Broken Chain - If you have a chain breaker push the damaged pin out and re-connect your chain at the next sound link. Shortening the chain might make it difficult to ride in the big ring in and big cog in the rear. If you don't have a chain tool, you might have to improvise by using a fist-size rock. Yes, it does sound primitive but effective if your ten miles away from anything. The best process for this method would be to place the backside of the loose link onto a similar-sized rock then pound the pin in with the rock in your hand, if this works be very gentle riding back to your car. Whenever a chain breaks you should replace your chain before your next ride!
Bent Rim - If the rim is slightly bent it can rub on your brake pads, frame, or chainstays. First, try to loosen the brakes or release the straddle cable. If you have a spoke wrench use the brakes as a guide and tighten/loosen the spokes. If your wheel is bent side to side, first you are going to have to release the brake and remove the wheel from the frame. Check for broken spokes and try to remove any if possible to keep them out of the way. You can also twist them around the next good spoke. Try to place your bent wheel against a tree holding the bent sides, then with a few quick jolts try to bend the wheel back to a ridable state. This process may have to be repeated a few times depending on the condition of the wheel.
Bent Chainrings - Your crescent wrench out of your tool kit is going to be the best tool for the job in this case. Place the tool over the part of the ring that is bent, making sure it clears the teeth of the chainring, keeping them from snapping off. Once you have the wrench in the proper position, push or pull the bent part very gently to try and realign the ring back to its normal position.
If it is unrepairable put the chain in the middle chainring and just use your lower and middle ring until the upper ring can be replaced. Check the bottom bracket before you come to the conclusion that your chainring is bent, because you may have also damaged the bottom brackets spindle. A badly damaged spindle means that you will be walking home.
Chain Suck - If you do get chain suck on a ride stop pedaling and get off the bike In most cases you should be able to grab the chain and pull it back the same way it sucked up. You may have to use a little force or roll the bike backward while pulling the chain.
If it is still stuck you may have to detach the chain from the bike with the chain tool, then re-route the chain back through the drive train. Check for any kinks or twists in the chain before you install it back on your bike. This can cause problems in shifting if not checked before installation.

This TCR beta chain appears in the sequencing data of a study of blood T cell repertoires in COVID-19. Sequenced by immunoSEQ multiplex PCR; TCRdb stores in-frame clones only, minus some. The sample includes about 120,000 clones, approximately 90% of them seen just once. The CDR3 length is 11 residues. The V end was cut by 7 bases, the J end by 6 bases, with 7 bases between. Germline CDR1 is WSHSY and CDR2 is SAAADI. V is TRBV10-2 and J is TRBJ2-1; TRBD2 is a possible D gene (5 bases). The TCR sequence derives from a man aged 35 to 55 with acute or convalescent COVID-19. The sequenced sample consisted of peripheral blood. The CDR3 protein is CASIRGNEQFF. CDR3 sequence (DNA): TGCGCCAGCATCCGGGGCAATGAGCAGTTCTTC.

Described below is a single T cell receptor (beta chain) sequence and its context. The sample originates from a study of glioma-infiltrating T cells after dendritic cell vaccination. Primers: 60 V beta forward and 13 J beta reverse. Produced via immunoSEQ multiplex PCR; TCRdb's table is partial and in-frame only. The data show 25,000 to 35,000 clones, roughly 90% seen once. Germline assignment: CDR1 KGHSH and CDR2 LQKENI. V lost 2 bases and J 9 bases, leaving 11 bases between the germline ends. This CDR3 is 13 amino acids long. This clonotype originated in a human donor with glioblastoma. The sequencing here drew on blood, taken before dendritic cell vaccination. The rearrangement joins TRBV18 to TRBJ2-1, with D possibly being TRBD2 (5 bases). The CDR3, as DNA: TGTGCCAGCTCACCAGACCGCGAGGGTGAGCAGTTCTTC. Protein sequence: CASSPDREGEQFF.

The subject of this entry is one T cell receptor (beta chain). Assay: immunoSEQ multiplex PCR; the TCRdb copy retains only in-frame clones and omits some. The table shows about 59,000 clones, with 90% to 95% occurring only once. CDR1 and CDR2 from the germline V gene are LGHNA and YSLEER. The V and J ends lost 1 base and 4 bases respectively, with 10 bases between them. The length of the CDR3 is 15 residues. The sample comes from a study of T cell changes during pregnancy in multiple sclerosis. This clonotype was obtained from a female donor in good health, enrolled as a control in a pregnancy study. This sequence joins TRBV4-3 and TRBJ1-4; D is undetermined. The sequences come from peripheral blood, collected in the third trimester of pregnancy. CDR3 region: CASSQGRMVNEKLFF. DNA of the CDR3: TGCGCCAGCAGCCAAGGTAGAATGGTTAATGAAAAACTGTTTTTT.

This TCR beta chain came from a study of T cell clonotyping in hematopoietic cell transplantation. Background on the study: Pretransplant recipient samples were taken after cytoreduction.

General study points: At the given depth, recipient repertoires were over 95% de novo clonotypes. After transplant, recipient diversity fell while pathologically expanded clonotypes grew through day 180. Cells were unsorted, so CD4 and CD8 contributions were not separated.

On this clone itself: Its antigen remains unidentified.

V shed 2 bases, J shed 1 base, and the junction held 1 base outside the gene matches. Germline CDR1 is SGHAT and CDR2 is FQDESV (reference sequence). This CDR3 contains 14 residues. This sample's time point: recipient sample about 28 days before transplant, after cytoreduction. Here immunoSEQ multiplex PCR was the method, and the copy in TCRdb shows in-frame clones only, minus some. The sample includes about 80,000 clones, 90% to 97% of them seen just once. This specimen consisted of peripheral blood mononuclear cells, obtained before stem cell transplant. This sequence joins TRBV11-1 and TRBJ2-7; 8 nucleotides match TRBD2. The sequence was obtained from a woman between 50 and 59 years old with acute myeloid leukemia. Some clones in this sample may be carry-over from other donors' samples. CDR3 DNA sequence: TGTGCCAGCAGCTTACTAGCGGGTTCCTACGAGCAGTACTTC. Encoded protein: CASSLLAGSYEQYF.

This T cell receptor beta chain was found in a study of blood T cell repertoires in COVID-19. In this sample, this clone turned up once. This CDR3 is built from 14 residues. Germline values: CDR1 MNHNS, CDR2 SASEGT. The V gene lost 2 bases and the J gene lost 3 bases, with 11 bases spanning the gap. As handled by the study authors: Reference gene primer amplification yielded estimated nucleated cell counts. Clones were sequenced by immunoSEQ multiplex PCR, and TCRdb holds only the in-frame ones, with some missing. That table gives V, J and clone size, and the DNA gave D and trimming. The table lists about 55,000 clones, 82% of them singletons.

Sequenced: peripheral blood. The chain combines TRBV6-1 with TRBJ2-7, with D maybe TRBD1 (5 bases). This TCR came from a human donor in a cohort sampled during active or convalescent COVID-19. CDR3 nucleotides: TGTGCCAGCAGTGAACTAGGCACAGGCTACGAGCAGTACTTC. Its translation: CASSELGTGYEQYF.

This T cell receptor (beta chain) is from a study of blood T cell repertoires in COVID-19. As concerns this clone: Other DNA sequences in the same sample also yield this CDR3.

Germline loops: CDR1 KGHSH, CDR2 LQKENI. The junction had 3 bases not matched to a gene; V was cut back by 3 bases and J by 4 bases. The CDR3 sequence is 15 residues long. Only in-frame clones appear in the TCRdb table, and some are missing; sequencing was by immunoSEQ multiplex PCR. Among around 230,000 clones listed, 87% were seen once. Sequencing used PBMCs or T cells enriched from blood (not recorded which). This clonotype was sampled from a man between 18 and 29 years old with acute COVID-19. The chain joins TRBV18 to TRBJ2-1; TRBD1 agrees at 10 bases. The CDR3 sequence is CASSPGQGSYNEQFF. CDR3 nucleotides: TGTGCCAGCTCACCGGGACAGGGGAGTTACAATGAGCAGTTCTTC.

Broken Derailleur Cable - If your derailleur cable breaks while you are on the trail, you will still be able to get home, but only in a fixed gear. When this happens you need to put your chain in the desired gear that fits the terrain you are riding and screw the high/low adjustment screws until the derailleur is lined up with that particular cog.
The spring tension on the derailleur allows you to lock your bike into a single gear. For the front derailleur adjust the low adjustment screw into the desired chainring positioning so that it will hold it in that spot.
Broken Derailleur - You can convert your bike to a single fixed bike if the derailleur has broken. First, remove the chain and then remove the derailleur with a 5mm Allen wrench. Place your chain in the middle chainring in the front and the middle cog in the rear. Using your chain tool, remove as many links until the chain is as snug as it can get around the drive train.
Loose Crank Arm - A one key crank bolt is an Allen bolt that threads through a special cap and on into the end of the spindle. With a one key crank bolt, you can tighten your cranks with a 5mm Allen wrench. Additionally, a one key crank bolt also works as a crank puller. Since the bolt is not flush to the crank arm it does require frequent tightening.
If you have standard 14mm crank bolts and you don't have a 14mm crank wrench with you take a small crescent wrench spin the bolt tighter. To facilitate getting the bolt tight, you might want to pound on the crank arm with a rock. The further you can get the crank arm onto the spindle the longer it will stay in place. Be careful when using a rock on your cranks, they will damage easily.
Loose Headset - If you have a threadless headset follow the detailed instructions. If you do not have a compact headset wrench you will have to use your hands to cinch down your headset. Grab the top of the headset and twist the locknut clockwise. Hold the front brake and wiggle the front end and try to tighten. You may have to stop and do the same process over and over again.
Torn Tire Sidewall - The standard way of fixing a slashed or torn sidewall would be to place something inside the tire in between the tube and the sidewall to keep the tube in and the elements out. Place the material inside the tire carefully so that it will stay in place while you inflate the tire. I have known of people using a folded over dollar, power bar wrapper, sandpaper from your patch kit, or the large patch out of your patch kit. Gray duct tape is the best solution, wrap some tape around your tire lever.